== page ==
Thursday, June 23, 2011

  • As Prosecutors Unseal Indictments in CityTime Scandal, Will Bloomberg Officials Be Next?


    Prosecutors have unsealed indictments against the company TechnoDyne and its founders in the CityTime payroll scandal in New York City, which was first exposed by Democracy Now!’s co-host Juan Gonzalez in his column for the New York Daily News. TechnoDyne executives face charges of paying millions in kickbacks to get CityTime work, and money laundering. Meanwhile, the founders of the company, Reddy Allen and his wife Padma, are now fugitives after fleeing to India. Prosecutors described CityTime as "one of the largest and most brazen frauds ever committed against the city." Following the indictments, Gonzalez says the question remains whether top officials in the administration of New York City Mayor Michael Bloomberg will also be charged. [includes rush transcript]

  • Obama Plan for Afghan War Withdrawal Will Leave Troop Size at Pre-Surge Levels


    President Obama’s plan to draw down U.S. troops in Afghanistan still leaves more in the country than when he came into office. In a televised address, Obama said he will also bring home another 23,000 troops by the end of summer in 2012, leaving around 70,000 military forces, plus thousands of contractors. We discuss the longest war in U.S. history with Gareth Porter, an investigative journalist and historian specializing in U.S. national security policy. “There is an effort here to create a narrative that, as he put it, the war is receding, the tide of war is receding, when in fact nothing of the sort is happening,” says Porter. “Clearly, the Taliban are carrying out counterattacks this year and will do so again next year. That’s not going to come to an end.” [includes rush transcript]

  • Citing Domestic Economic Crisis, U.S. Mayors Back Resolution to Redirect War Funds Home


    Mayors from cities nationwide have endorsed a resolution calling on Congress to end funding for the wars in Iraq and Afghanistan and instead spend the money at home. The measure from the U.S. Conference of Mayors was drafted and pushed through by the activist group CodePink. We speak with the resolution’s sponsor, Kitty Piercy, mayor of Eugene, Oregon. [includes rush transcript]

  • Michigan Residents File Lawsuit Challenging Emergency Law Installing Unelected City Managers


    A group of Michigan residents have filed a suit challenging a controversial new state law that allows the governor to appoint an unelected emergency manager or corporation to take over financially distressed towns and cities and effectively fire elected officials. The law empowers these unelected managers to sell off public property, shred union contracts, and privatize government services, without any input from local voters. Michigan now has unelected emergency managers running the schools in Detroit, as well as the cities of Pontiac, Ecorse and Benton Harbor. We speak to longtime Detroit resident, Edith Lee-Payne, one of the plaintiffs in the lawsuit, and John Philo, legal director of the Maurice & Jane Sugar Law Center for Economic and Social Justice, which filed the lawsuit against the state of Michigan. [includes rush transcript]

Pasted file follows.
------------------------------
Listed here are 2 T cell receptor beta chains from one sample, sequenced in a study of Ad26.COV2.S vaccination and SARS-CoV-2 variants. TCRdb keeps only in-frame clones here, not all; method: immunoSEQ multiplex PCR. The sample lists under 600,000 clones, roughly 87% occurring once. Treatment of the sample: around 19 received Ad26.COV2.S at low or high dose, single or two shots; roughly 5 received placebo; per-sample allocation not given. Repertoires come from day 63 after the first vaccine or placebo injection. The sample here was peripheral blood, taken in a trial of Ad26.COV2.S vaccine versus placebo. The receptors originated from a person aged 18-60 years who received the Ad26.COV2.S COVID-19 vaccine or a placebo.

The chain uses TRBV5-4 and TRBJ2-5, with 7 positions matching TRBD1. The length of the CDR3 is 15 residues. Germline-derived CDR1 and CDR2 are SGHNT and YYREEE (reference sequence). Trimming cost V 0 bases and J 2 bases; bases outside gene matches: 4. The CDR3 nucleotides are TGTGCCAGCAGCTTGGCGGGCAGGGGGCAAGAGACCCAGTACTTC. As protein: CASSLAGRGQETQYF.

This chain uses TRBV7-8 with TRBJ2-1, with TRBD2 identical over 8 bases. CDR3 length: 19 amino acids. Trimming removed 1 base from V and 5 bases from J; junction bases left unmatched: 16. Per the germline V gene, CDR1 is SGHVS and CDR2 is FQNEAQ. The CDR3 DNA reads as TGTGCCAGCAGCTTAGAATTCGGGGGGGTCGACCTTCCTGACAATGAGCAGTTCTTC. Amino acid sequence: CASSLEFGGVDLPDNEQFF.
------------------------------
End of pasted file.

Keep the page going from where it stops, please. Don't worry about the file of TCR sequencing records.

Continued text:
• Amidst Poverty and Human Rights Abuses, Equatorial Guinea Builds Lavish City to Host African Union


    African heads of state are convening today in Equatorial Guinea for a week-long African Union summit. There has been a wave of arrests leading up to the summit, with police detaining an estimated 100 people. Human Rights Watch reports Equatorial Guinea is rife with politically motivated harassment, arbitrary detentions and unlawful killings. The country’s government also faces criticism for spending an estimated $830 million to build a city for the summit, with luxury villas for visiting diplomats, an artificial beach and a golf course. Equatorial Guinea’s dictator, Teodoro Obiang, has led the country since 1979. Despite his human rights record, Obiang has maintained relations with the United States and many U.S. firms, including Exxon Mobil. We speak with Tutu Alicante, executive director of EG Justice, a U.S.-based organization dedicated to promoting the rule of law, transparency and civil society participation in Equatorial Guinea. [includes rush transcript]

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    Could Puerto Rico become America’s Greece? That’s a question many are asking as the island faces a devastating financial crisis and a rapidly crumbling healthcare system. Puerto Rico owes $72 billion in debt. $355 million in debt payments are due December 1, but it increasingly looks like the U.S. territory may default on at least some of the debt. Congress has so far failed to act on an Obama administration proposal that includes extending bankruptcy protection to Puerto Rico and allocating more equitable Medicaid and Medicare...


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